In our first Spotlight feature of 2020, Lucy Cooper, Managing Director of the London-based visual effects company Union VFX chats with UK Screen Alliance about the greatest successes of the company, and the developing landscape of the industry as we move into a new decade.
Union is a visual effects company with an auspicious reputation in working on film and TV productions of all budgets – Could you give us a little insight into how the company was founded?
Union was founded by Tim Caplan and Adam Gascoyne. They had both just finished projects. Adam had been VFX Supervising Slumdog Millionaire with Danny Boyle and Tim had been VFX producing client side on Mamma Mia.
They had worked together first at Cinesite and again at Mill Film and had become friends.
They started talking seriously about opening their own VFX company that took the good things from their experiences at larger facilities while consciously trying to avoid some of the things they didn’t like as much.
In 2008, in the midst of a global recession, they took the plunge and formed Union.
Union will be celebrating it’s 12 Year Anniversary this year – Congratulations! How would you describe Union’s personality as a company/company culture?
Union’s reputation was built by facilitating creative storytelling in independent film – working closely with productions from script to delivery. We enjoy coming up with creative ideas to get the story to the screen within budget working as part of wider creative teams including directors, DOPs and production designers.
We are still the sole vendor on a lot of the work we do today, although the size of the projects varies more, and hold to the same principles of being in a creative partnership with our clients.
The more we know and are involved from the outset, the better the outcome – both creatively and budgetarily.
It’s also really important to us that Union is a nice place to work where everyone is collaborative, curious and respectful. We have a good retention rate and offer our youngest recruits opportunities to gain broad ranging experience and progress within the company. We have a great team of people who enjoy working together.
We’re not scared of new technology and can be nimble due to our size, but we also aren’t scared of going old school and can often be found out and about shooting elements or conducting what might seem like strange experiments.
We’re not precious. Whatever we think might get us to a good solution, we’ll try.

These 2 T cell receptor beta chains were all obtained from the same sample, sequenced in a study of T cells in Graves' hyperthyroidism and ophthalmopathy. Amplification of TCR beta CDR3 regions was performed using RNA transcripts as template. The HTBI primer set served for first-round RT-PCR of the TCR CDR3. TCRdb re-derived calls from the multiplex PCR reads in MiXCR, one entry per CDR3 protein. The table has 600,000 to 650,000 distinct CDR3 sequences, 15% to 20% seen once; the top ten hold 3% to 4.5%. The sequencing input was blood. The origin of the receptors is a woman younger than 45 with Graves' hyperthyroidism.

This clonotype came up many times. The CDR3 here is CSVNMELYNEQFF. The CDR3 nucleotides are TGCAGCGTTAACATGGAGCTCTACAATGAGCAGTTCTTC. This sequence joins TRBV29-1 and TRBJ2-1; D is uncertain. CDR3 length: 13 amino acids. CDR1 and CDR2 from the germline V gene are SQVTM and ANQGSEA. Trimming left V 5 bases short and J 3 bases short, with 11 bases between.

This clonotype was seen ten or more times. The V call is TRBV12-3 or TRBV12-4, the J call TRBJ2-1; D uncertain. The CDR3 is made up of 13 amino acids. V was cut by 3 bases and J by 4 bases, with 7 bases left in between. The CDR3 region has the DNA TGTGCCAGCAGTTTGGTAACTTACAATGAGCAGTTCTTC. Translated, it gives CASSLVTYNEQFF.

It’s no secret that the UK is internationally renowned for quality VFX, and rapid growth in size and skill. Do you think any attitudes in the VFX industry are changing regarding skills pipelines and training?
We talk about this a lot as when Tim, Adam, Simon and I started in this industry, VFX didn’t even exist and now there are hundreds of graduates a year who have studied it. However, many of these graduates are not equipped to walk into a role at a VFX company.
I am a Non Executive Director on the boards of both Animated Women UK and ACCESS:VFX who are actively engaged with educational institutions to help improve the relevance of courses as well as with government to facilitate apprenticeships that will really work in our industry.
This is a great industry that is growing, but not a lot of young people know it exists and we have a skills shortage. ACCESS:VFX is working hard to raise awareness of our industry and to provide opportunities to a more diverse range of candidates providing training and mentoring.
We are seeing some progress, but it’s a long game.
Are there any favourite projects/milestones of yours which Union worked on in the past ten years?
I joined Union in 2016, but have known Tim and Adam since they set up Union and became one of my clients at The Foundry. They were one of the first companies in London to be fully Nuke, so their first big feature, Danny Boyle’s 127 Hours, means a lot.
Below: Union’s visual effects breakdown of past work on 127 Hours:
Florence Foster Jenkins was a key project in cementing Union’s environments reputation. Set in 1950s New York, the only people from the production who set foot on US soil were three of Union’s crew armed with their cameras collecting reference that enabled them to transform locations in Liverpool, London and Glasgow seamlessly.
Work on multi-vendor projects Everest, Harry Potter and the Deathly Hallows Part 2 and Annihilation have also played a role in putting Union on the map.
The kind of work we do at Union is the kind of work I like to watch, so I’ve enjoyed everything I’ve been part of from the award-winning Three Billboards outside Ebbing, Missouri and Stan and Ollie to commercial hits including Mamma Mia! Here we go again and Yesterday. TV wise, I loved TRUST and the edginess of Happy!
The Two Popes (Netflix), The Gentlemen (Miramax) and For All Mankind (Apple TV+), all available now, demonstrate the variety of work we do. Each project presents unique challenges that range from creating worlds gone by and facilitating gory deaths to repainting the Sistine Chapel and launching rockets from under the sea!
We have also had the opportunity to work with amazing directors including Martin McDonagh, John S. Baird, Marjane Satrapi, Fernando Meirelles and Susanne Bier.
Are there any marked goals or aspirations you can tell us about what might be on the horizon for Union?
Union’s expansion has been made possible by its own success. We expanded into our new space in 2018, which has enabled us to tackle more ambitious projects and broaden our experience in FX and CG while retaining our reputation for invisible effects and environments. We have just recruited a Head of 3D and definitely have increased aspirations in that area, but we really want to keep doing great work and playing our part in bringing great stories to our screens.
Thank you for your time!